- 149 The G-20 High-Level Principles for Digital Financial Inclusion also encourage worldwide regulators to “[c]ollaborate with industry to explore the potential of distributed ledger technology [blockchain] to improve the transparency, efficiency, security, and reach of wholesale and retail financial infrastructure, allowing for appropriate risk mitigation and safeguards.” GPFI, G20 HIGH-LEVEL PRINCIPLES FOR DIGITAL FINANCIAL INCLUSION (2016).
- 150 Goldman Sachs recently reported that the cash equities market could save US$6 billion if blockchain technology were used. See Blockchain Tech Could Save Cash Equities Market $6bn a Year – Goldman Sachs, FINEXTRA (May 26, 2016), https://www.finextra.com/newsarticle/28955/blockchaintech-could-save-cash-equities-market-6bn-a-year—-goldman-sachs.
- 151 See James Eyers, ASX Builds Blockchain for Australian Equities, SYDNEY MORNING HERALD (Jan. 22, 2016), http://www.smh.com.au/business/banking-and-finance/asx-builds-blockchain-for-australianequities-20160121-gmbic0.html; Michael del Castillo, Nasdaq Opens Blockchain Services to Global Exchange Partners, COINDESK (May 26, 2016), http://www.coindesk.com/nasdaqs-blockchain-servicesglobal-exchange/.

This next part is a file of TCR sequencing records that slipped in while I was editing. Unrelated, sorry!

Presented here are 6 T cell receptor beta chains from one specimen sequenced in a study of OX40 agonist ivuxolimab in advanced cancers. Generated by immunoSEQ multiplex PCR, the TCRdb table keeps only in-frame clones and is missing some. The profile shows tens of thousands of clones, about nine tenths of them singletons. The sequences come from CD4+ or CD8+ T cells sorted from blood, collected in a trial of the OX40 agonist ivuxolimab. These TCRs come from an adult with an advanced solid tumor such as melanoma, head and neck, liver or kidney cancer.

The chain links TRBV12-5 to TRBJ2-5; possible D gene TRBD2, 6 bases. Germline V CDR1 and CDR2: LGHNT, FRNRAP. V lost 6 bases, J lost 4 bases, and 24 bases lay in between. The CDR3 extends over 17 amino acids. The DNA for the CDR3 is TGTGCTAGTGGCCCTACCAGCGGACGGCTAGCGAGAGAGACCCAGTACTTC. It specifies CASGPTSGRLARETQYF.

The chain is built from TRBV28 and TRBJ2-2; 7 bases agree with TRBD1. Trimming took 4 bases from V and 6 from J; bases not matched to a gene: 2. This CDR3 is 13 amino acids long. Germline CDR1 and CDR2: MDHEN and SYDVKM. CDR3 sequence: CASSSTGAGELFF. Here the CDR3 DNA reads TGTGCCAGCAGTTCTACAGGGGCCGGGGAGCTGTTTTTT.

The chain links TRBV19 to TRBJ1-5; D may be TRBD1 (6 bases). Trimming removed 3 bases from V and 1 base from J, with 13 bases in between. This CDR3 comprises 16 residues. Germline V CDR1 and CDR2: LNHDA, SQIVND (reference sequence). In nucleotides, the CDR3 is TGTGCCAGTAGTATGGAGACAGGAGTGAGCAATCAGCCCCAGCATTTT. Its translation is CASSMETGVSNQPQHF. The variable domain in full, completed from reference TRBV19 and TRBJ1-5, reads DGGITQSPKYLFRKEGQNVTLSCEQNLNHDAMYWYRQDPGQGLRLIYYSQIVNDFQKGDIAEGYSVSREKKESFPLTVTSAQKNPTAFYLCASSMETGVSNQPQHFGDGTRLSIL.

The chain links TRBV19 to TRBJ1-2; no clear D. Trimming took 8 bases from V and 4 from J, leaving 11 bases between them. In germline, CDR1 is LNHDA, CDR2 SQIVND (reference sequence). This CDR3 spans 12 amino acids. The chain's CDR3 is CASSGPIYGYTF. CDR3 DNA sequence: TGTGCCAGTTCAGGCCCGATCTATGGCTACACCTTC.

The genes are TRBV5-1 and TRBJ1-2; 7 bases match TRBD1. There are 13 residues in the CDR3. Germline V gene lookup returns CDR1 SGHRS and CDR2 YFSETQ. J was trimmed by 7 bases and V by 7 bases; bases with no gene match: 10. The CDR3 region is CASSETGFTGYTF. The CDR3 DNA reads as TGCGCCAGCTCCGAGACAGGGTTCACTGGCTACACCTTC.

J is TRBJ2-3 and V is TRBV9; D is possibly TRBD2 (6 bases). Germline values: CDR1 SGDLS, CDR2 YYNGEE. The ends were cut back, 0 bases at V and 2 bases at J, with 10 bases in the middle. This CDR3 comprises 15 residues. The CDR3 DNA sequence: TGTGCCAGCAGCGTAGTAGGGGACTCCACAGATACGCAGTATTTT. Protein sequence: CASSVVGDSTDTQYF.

- 152 See Blockchain Technology Will Profoundly Change the Derivatives Industry, BITCOIN MAGAZINE (May 27, 2016), https://bitcoinmagazine.com/articles/blockchain-technology-will-profoundly-changethe-derivatives-industry-1464368431.
- 153 Abhijit Bose, India’s Fintech Revolution is Primed to Put Banks out of Business, TECHCRUNCH (June 14, 2016), https://techcrunch.com/2016/06/14/indias-fintech-revolution-is-primed-to-put-banksout-of-business/. To learn more about India Stack, visit its official website at http://www.indiastack.org/ About-India-Stack.
- 163 See Media Release, Monetary Authority of Singapore, MAS Proposes a ‘Regulatory Sandbox’ for FinTech Experiments (June 2016), http://www.mas.gov.sg/News-and-Publications/Media-Releases/2016/MAS-Proposes-a-Regulatory-Sandbox-for-FinTech-Experiments.aspx.
- 164 See Press Release, FINMA, FINMA Reduces Obstacles to FinTech (Mar. 17, 2016), https://www.finma.ch/en/news/2016/03/20160317-mm-fintech/.
- 165 See Hong Kong Regulator to Launch Fintech ‘Sandbox’, THOMSON REUTERS (Sept. 5, 2016), http://www.reuters.com/article/hongkong-banks-regulator-idUSH9N18001M.
- 166 See Forming a Fintech Family, BANGKOK POST, (Sept. 14, 2016), http://www.bangkokpost.com/business/news/1085544/forming-a-fintech-family.
- 167 See Press Release, Abu Dhabi Global Market, Abu Dhabi Global Market Sets Out Proposal for Fintech Regulatory Framework in the UAE, Abu Dhabi Global Market (May 10, 2016).
- 168 See BANK NEGARA MALAYSIA, REGULATORY SANDBOX: DISCUSSION PAPER (July 29, 2016).
- 170 The first cohort can apply to enter the sandbox between May 9, 2016 and July 8, 2016, and the second cohort is due to start in January 2017.
- 179 Project Innovate and Innovation Hub, UK FINANCIAL CONDUCT AUTHORITY (May 11, 2015), https://www.fca.org.uk/firms/project-innovate-innovation-hub.
- 180 Lingling Wei, China to Begin Deposit Insurance in May, WALL ST. J. (Mar. 31, 2015), http://www.wsj.com/articles/china-to-begin-deposit-insurance-from-may-1427794649.
- 181 See, e.g., WEF, A BLUEPRINT FOR DIGITAL IDENTITY - THE ROLE OF FINANCIAL INSTITUTIONS IN BUILDING DIGITAL IDENTITY (Aug. 2016).